On the southern coast of Otrøya the following small villages can be found: (from east to west) Solholmen, Nord-Heggdal, Oppstad, Sør-Heggdal, and Klauset. The north has the following villages: (east to west) Ræstad, Rakvåg, Tangen, Raknes, and Uglvik. On the western side of Otrøya, facing the bay that separates it from Midøya, lies the village of Midsund, the largest settlement in the community. The Midsund Bridge connects it with Midøya. Dryna and Midøya are also connected with a bridge. Ferries run between the islands and the mainland. There is a ferry from Solholmen across the Julsundet to Molde Municipality and from the island of Dryna to the village of Brattvåg (in Haram Municipality). The larger three islands' interior is wilderness, but the rims are used for keeping cattle and small farming.


All municipalities in Norway, including Midsund, are responsible for primary education (through 10th grade), outpatient health services, senior citizen services, unemployment and other social services, zoning, economic development, and municipal roads. The municipality is governed by a municipal council of elected representatives, which in turn elect a mayor.[9] The municipality falls under the Romsdal District Court and the Frostating Court of Appeal.

Municipal council

The municipal council (Kommunestyre) of Midsund is made up of 17 representatives that are elected to four year terms. The party breakdown for the final municipal council was as follows:

Midsund Kommunestyre 2016–2019 [10]  
Party Name (in Norwegian)Number of
 Labour Party (Arbeiderpartiet)3
 Progress Party (Framstegspartiet)1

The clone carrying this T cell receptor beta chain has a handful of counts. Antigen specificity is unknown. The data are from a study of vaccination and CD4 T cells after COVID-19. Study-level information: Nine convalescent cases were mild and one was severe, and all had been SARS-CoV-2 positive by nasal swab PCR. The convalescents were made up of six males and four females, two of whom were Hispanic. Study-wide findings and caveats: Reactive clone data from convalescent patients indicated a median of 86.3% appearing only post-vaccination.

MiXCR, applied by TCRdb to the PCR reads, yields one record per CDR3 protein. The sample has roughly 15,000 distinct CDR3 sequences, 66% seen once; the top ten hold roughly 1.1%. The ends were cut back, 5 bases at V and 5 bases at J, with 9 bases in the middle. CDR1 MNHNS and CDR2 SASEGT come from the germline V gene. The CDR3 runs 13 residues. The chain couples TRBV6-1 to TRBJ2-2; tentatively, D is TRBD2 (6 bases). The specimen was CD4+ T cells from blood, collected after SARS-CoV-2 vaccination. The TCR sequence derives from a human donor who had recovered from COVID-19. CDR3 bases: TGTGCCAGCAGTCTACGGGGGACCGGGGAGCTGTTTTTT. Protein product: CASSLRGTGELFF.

Conservative Party (Høgre)5
 Christian Democratic Party (Kristeleg Folkeparti)1
 Centre Party (Senterpartiet)4
 Liberal Party (Venstre)3
Total number of members:17
Midsund Kommunestyre 2012–2015 [11]  
Party Name (in Norwegian)Number of
 Progress Party (Framstegspartiet)5
 Conservative Party (Høgre)4
 Christian Democratic Party (Kristeleg Folkeparti)2
 Centre Party (Senterpartiet)3
 Liberal Party (Venstre)3
Total number of members:17


The community has 1,939 inhabitants (January 2005), with 50.3% male. The percentage of people older than 67 is 18.3%. Unemployment is 2.3%. Population growth is stable. Most inhabitants are fishers or small farmers.


The newspaper Øyavis was published in Midsund from 1983 to 2016.[12]


  1. "Navn på steder og personer: Innbyggjarnamn" (in Norwegian). Språkrådet.
  2. "Forskrift om målvedtak i kommunar og fylkeskommunar" (in Norwegian). Lovdata.no.
  3. Statistisk sentralbyrå (2018). "Table: 06913: Population 1 January and population changes during the calendar year (M)" (in Norwegian). Retrieved 2019-06-17.
  4. Statistisk sentralbyrå. "09280: Area of land and fresh water (km²) (M)" (in Norwegian). Retrieved 2019-06-17.
  5. Jukvam, Dag (1999). "Historisk oversikt over endringer i kommune- og fylkesinndelingen" (PDF) (in Norwegian). Statistisk sentralbyrå.
  6. "Nye Molde" (in Norwegian). Retrieved 2017-10-15.
  7. Rygh, Oluf (1908). Norske gaardnavne: Romsdals amt (in Norwegian) (13 ed.). Kristiania, Norge: W. C. Fabritius & sønners bogtrikkeri. p. 307.
  8. "Civic heraldry of Norway - Norske Kommunevåpen". Heraldry of the World. Retrieved 2019-06-17.
  9. Hansen, Tore, ed. (2016-05-12). "kommunestyre". Store norske leksikon (in Norwegian). Kunnskapsforlaget. Retrieved 2019-04-06.
  10. "Table: 04813: Members of the local councils, by party/electoral list at the Municipal Council election (M)" (in Norwegian). Statistics Norway.
  11. "Tall for Norge: Kommunestyrevalg 2011 - Møre og Romsdal" (in Norwegian). Statistics Norway. Retrieved 2019-10-19.
  12. Bjerkeland, Øystein. 2016. Øyavis legges trolig ned. Romsdals Budstikke (March 9).